While every business has a different set of products or services they produce, they are all really looking for the same thing. Profit is the motivating force behind every successful business, which is why they are always looking for ways to improve product and reduce waste. Lean manufacturing has helped many companies implement successful cost-cutting measures which can help eliminate waste while improving the service.
All facilities which produce any type of good or service have two main ways they can improve their profit margin. They can cut the costs associated with producing their goods, or they can increase the amount they can charge for the product. Lean strategies focus primarily on cutting the costs, but in some cases they can also take steps which will permit the company to be able to charge higher rates as well.
Lean manufacturing concepts have been around for generations, but the specific methodology used today is a recent innovation. Anything that helps a company eliminate waste, in all its forms, can be considered to be a lean technique. The lean manufacturing concepts people use today are an innovation from Toyota which developed the philosophy that focused on eliminating three types of inefficiencies, or waste.
- Non-Value Adding Work
- Overburdening of Workers
- Unevenness in Productivity over Time
Kaizen Guide: Better your business with continuous improvement
To be successful, you can’t make an improvement once and forget about it. Effective lean businesses use kaizen, which means “continuous improvement”. In kaizen, everyone looks for ways to improve processes on a daily basis. This Kaizen Guide explains the kaizen mindset, basic kaizen concepts including the PDCA cycle, and real-world examples.
Each of these items contributed waste in one form or another, and the further they can be reduced the more efficiently a facility will run. While it is nearly impossible to eliminate all waste from a facility, that should always be the goal in any lean initiative.
When learning about what lean is and how it works there are five main principals which are essential for discovering waste and attempting to eliminate it. These principles are:
- Identify Value – What is the value that a customer sees in each product, and each step in creating the product?
- Map the Value Stream – Identify each step in the creation of a product, eliminating any steps which are not providing value to the customer.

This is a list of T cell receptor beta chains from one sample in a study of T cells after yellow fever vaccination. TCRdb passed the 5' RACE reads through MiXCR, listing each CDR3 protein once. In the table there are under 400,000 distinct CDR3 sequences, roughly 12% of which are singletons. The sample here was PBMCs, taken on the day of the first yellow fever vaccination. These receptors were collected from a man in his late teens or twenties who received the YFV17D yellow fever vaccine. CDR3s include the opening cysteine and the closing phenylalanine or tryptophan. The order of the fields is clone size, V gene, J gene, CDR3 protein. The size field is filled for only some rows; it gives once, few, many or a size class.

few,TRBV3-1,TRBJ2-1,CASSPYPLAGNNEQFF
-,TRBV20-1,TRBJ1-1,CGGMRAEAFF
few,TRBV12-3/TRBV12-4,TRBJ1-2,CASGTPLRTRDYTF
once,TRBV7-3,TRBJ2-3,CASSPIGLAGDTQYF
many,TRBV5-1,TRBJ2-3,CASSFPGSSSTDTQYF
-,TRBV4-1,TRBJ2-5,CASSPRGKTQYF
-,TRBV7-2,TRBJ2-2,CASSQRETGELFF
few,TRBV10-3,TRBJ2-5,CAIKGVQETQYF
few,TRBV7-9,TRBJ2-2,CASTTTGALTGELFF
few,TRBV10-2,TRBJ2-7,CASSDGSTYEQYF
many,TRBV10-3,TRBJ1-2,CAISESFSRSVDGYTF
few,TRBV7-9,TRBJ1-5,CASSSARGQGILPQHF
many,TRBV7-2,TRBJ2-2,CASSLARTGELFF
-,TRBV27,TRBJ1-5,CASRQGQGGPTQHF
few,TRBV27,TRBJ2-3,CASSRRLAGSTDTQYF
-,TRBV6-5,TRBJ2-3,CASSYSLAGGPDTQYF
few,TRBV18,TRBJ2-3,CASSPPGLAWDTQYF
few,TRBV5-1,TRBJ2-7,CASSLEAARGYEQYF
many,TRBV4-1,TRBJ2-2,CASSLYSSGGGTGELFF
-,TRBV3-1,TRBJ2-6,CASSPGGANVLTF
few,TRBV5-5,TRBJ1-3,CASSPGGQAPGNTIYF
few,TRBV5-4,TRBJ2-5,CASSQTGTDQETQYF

- Create Flow – Ensure that all value-creating steps are done in a sequence so that the product flows smoothly toward the customer.
- Establish Pull – The customer should be pulling the product through, with value being added at each step.
- Seek Perfection – Identify all areas where value are added and seek ways to increase the value. Identify all steps which produce little or no value and reduce them. This should be an ongoing process.
These principles work in a circular method which can be repeated over and over in an attempt to constantly improve the way a facility works. Ongoing improvement throughout the process is one of the keys to any successful lean strategies. Eliminating waste and increasing efficiency is essential to running a lean facility. One important thing to keep in mind is that lean strategies are not something that can be implemented and then forgotten. They are a process of ongoing improvement, and any time a facility believes they have completed the process it should be looked at closer to identify where waste still exists.
- Lean’s Endless Pursuit of Perfection
- The Principles Of Lean Manufacturing
- Applying Lean Concepts to Every Situation
- How LEAN and 5S Can Improve the Productivity of Your Business
- When is a Company Lean?
- Lean Management
- Theory of Constraints: Part 4
- 5 Lean Principles for Process Improvement– creativesafetysupply.com
- Understanding Lean Principles– blog.5stoday.com
- Lean Manufacturing in a Nutshell– blog.creativesafetysupply.com
- 5S for Beginners– aislemarking.com
- 6 Lean Manufacturing Principles to Improve Your Productivity– 5snews.com
- 7 Reasons to Eliminate Waste and Go Lean– kaizen-news.com
- What is Lean manufacturing?– iecieeechallenge.org